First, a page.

The robot was indeed built to address the issue of producing adverse fields that could affect the magnetometer. The sensor is mounted on an all-aluminum arm about half a meter away from the body of the robot. The main body is ABS plastic with a single servo, battery pack, and ESP32. The arm with the sensor does rotate continuously, however, the base remains stationary and the sensor, robot body (including servo and batteries) and arm all rotate as a single unit. This way, any field produced from the robot remains constant to the sensor; the sensor's position does not change in relation to this field.

By now, I have gotten the compass (getHeading()) to function very nicely. The issue is with measuring the pitch. For our orientation, the pitch of the arm is measured from (-1) * getRoll(). When the arm is stationary, the values are quite good. However, once it begins rotating, the pitch tends to drift up or down, even while the actual pitch isn't changing.

I've read as many docs as I can and have a general understanding of how SensorFusion.cpp works, and the difficulty in decoupling  these values due to how they are calculated from accelerometer and gyro inputs. I realize we might not be able to fully decouple the heading/roll, but do you have any tips for anything that could help me? We are assuming a constant rotational velocity of the arm (in the x-y plane), with gentle fluctuations in the pitch (z-direction).

EDIT: One clarifying detail, the pitch will never exceed +/- 5 degrees.

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NXP Employee
NXP Employee

Evan,

It sounds like a fun project and that you've done the right things in your robot design.  Since you're happy now with the compass heading, let's focus on pitch.  I can't tell from the thread above if your system includes a gyro or not.  Or are you using the six-axis eCompass algorithm?  The latter includes a low-pass filter that will throw off dynamic measurements.  Also, errors in magnetic calibration can easily swamp out the accuracy you are looking for in tilt.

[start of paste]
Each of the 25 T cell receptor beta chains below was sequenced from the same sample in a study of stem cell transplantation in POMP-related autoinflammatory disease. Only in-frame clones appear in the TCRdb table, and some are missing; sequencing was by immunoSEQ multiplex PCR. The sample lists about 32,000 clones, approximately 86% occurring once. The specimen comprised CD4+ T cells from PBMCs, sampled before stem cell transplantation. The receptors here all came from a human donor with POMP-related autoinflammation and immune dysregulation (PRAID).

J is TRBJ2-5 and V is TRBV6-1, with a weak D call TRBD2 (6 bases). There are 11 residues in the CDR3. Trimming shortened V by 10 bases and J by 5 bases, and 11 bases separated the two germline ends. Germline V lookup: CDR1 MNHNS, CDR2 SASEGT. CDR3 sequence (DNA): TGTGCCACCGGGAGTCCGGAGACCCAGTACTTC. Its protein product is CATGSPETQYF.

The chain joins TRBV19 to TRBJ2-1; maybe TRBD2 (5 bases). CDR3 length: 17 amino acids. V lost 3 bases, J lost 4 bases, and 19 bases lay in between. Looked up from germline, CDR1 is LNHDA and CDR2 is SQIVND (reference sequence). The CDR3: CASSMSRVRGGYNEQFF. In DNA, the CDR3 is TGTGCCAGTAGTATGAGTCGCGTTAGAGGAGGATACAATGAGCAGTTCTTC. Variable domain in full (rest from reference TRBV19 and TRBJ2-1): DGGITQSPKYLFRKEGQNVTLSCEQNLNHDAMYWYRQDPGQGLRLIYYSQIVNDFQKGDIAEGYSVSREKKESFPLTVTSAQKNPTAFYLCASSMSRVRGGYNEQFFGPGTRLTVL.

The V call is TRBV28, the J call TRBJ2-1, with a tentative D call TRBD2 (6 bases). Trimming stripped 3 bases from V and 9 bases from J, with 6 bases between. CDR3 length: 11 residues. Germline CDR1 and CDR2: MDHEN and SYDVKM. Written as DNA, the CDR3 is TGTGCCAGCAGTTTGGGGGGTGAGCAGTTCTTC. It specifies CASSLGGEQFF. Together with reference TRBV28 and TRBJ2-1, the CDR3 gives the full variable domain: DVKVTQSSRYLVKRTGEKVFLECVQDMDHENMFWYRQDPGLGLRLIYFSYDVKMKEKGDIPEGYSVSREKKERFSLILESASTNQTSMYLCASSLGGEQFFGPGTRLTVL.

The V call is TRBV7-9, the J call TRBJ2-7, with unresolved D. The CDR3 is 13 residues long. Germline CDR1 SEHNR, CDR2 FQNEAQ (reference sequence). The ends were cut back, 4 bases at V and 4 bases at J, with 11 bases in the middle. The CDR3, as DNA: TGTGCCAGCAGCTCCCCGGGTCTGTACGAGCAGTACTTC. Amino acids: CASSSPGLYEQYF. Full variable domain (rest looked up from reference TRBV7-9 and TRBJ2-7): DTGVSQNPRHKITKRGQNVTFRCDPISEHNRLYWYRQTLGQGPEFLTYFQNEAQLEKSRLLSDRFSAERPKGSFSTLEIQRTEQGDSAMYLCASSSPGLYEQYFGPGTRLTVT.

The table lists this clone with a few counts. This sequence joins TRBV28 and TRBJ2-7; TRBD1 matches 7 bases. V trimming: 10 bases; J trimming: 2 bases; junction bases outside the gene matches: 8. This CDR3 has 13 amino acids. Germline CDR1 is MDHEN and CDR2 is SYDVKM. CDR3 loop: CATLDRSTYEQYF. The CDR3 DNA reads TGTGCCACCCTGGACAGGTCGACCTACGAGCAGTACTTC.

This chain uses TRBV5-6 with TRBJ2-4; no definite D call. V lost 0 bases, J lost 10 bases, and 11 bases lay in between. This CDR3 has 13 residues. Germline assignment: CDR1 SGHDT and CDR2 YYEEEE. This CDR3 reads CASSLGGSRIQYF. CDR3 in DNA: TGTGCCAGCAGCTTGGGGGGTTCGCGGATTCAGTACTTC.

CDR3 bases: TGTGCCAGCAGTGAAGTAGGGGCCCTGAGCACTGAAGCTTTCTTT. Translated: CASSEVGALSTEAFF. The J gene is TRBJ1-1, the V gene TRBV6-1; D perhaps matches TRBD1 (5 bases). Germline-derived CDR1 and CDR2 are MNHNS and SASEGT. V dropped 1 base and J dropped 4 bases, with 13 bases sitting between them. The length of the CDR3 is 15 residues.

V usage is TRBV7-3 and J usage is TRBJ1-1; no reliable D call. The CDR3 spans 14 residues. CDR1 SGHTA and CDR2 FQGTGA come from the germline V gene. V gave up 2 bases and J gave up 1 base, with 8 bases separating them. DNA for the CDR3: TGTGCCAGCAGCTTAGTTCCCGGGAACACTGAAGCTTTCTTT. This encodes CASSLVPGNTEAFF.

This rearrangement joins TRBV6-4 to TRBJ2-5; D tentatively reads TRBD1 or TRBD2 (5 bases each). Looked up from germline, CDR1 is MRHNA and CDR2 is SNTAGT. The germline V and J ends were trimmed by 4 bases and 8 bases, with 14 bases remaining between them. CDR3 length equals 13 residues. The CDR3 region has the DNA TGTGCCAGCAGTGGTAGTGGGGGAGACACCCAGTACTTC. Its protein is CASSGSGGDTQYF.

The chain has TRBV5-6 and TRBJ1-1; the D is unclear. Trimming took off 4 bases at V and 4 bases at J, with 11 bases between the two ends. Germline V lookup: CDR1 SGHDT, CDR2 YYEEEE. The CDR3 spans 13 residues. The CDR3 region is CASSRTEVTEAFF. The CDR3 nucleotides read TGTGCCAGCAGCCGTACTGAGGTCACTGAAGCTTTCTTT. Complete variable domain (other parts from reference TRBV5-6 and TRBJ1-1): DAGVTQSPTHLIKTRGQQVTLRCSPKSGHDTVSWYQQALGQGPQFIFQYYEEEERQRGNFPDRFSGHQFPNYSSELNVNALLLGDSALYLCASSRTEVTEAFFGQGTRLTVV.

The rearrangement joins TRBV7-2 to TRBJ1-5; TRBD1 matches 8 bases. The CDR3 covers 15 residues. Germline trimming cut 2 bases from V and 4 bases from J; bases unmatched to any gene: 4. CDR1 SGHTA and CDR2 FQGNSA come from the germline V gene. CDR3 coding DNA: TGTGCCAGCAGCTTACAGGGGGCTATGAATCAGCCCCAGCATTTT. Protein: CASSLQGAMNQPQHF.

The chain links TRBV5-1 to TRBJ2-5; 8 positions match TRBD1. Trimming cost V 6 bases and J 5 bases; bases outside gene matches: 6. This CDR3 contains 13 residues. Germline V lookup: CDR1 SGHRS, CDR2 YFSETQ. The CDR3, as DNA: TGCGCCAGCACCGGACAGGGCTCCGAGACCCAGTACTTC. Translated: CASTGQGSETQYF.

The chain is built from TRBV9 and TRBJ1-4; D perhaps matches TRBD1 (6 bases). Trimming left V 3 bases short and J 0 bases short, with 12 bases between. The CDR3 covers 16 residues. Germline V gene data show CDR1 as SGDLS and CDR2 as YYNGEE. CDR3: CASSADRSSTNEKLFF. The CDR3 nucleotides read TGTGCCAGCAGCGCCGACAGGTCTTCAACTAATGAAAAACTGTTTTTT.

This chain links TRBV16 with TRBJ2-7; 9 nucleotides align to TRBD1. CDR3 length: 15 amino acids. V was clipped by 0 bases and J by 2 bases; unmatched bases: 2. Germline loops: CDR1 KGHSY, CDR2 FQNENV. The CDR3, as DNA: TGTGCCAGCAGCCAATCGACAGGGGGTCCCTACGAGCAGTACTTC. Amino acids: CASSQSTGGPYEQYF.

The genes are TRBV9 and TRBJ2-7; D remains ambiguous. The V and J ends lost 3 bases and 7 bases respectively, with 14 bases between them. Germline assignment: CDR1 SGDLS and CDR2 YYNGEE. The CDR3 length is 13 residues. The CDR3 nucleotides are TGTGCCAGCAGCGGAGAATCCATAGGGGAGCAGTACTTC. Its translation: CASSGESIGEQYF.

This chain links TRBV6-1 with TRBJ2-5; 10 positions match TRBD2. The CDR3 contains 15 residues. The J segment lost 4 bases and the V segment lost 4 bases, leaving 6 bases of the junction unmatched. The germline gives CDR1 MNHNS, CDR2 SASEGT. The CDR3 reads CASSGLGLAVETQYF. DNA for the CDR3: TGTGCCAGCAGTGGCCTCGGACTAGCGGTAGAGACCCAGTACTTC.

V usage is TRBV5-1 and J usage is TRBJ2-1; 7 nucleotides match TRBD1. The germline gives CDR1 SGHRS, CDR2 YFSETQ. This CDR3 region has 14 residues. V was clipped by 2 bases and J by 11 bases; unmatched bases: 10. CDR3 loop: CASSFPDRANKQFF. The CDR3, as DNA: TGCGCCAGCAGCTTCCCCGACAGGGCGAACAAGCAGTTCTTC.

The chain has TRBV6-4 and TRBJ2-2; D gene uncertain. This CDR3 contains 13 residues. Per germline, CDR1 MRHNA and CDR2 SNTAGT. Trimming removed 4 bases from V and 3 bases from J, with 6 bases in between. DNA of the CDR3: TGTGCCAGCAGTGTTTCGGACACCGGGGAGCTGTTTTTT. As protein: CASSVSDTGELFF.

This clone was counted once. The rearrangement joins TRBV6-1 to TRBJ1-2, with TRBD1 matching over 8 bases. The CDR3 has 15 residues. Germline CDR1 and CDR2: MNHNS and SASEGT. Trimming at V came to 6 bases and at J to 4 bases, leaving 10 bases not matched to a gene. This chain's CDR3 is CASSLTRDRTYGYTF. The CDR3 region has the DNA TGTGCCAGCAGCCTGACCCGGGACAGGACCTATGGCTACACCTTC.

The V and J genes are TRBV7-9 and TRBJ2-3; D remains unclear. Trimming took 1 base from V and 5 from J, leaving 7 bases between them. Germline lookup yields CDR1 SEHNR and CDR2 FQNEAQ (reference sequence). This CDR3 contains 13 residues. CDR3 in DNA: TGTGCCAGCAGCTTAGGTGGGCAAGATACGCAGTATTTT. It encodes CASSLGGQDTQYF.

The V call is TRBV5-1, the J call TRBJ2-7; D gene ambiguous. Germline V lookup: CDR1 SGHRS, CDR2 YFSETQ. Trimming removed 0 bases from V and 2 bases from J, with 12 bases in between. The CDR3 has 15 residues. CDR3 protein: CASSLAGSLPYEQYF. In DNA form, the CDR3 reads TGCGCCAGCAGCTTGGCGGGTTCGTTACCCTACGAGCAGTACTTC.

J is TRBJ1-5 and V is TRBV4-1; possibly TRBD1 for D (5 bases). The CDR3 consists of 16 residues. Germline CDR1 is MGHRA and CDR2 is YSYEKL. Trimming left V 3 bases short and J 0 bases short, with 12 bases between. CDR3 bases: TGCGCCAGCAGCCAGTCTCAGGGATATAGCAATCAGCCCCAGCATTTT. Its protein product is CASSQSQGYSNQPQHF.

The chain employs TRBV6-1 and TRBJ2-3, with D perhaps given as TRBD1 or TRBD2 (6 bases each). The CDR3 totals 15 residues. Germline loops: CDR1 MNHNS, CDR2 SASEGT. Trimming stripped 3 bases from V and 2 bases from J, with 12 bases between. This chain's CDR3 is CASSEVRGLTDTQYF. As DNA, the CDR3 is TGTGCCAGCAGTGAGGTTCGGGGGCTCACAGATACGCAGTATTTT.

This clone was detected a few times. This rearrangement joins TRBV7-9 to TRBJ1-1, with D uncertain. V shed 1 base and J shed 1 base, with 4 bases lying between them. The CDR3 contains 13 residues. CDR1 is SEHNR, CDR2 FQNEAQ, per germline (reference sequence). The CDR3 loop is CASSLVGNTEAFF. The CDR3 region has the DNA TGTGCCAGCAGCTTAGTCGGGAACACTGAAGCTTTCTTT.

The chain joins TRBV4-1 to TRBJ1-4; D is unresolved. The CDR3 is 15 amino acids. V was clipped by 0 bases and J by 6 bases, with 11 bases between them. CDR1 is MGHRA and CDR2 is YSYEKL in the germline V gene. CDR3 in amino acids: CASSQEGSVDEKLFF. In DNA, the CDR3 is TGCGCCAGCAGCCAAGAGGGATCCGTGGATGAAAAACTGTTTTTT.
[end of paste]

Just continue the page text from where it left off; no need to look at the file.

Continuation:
If you have a gyro in your system, I would suggest also running the 6-axis Kalman filter for tilt.  You'll get more accurate results by excluding the magnetometer.  We commonly run all six algorithms in parallel in our standard demos, and there's no reason you couldn't run both in order to optimize your precision.

If you don't have a gyro, you might want to experiment with the low pass filter timing.  See parameter FLPFSECS_3DOF_B_BASIC in filename fusion.h.

Regards,

Mike

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Contributor II

We're using the FXOS8700 + FXAS21002 9-DOF module. I like the proposal of using the gyro for greater pitch accuracy. Is there a way to tell SensorFusion to ignore the compass? It looks like FQWINITDD_9DOF_GBY_KALMAN modifies the impact the compass has, but I'm not sure this is what I'm looking for to modify.

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NXP Employee
NXP Employee

Evan,

Take a look at function fFuseSensors() in fusion.c.  You'll see we have 6 separate algorithms running.  You just need to read the values from the appropriate data structure.  See Section 4.9 of the user guide.

Regards,

Mike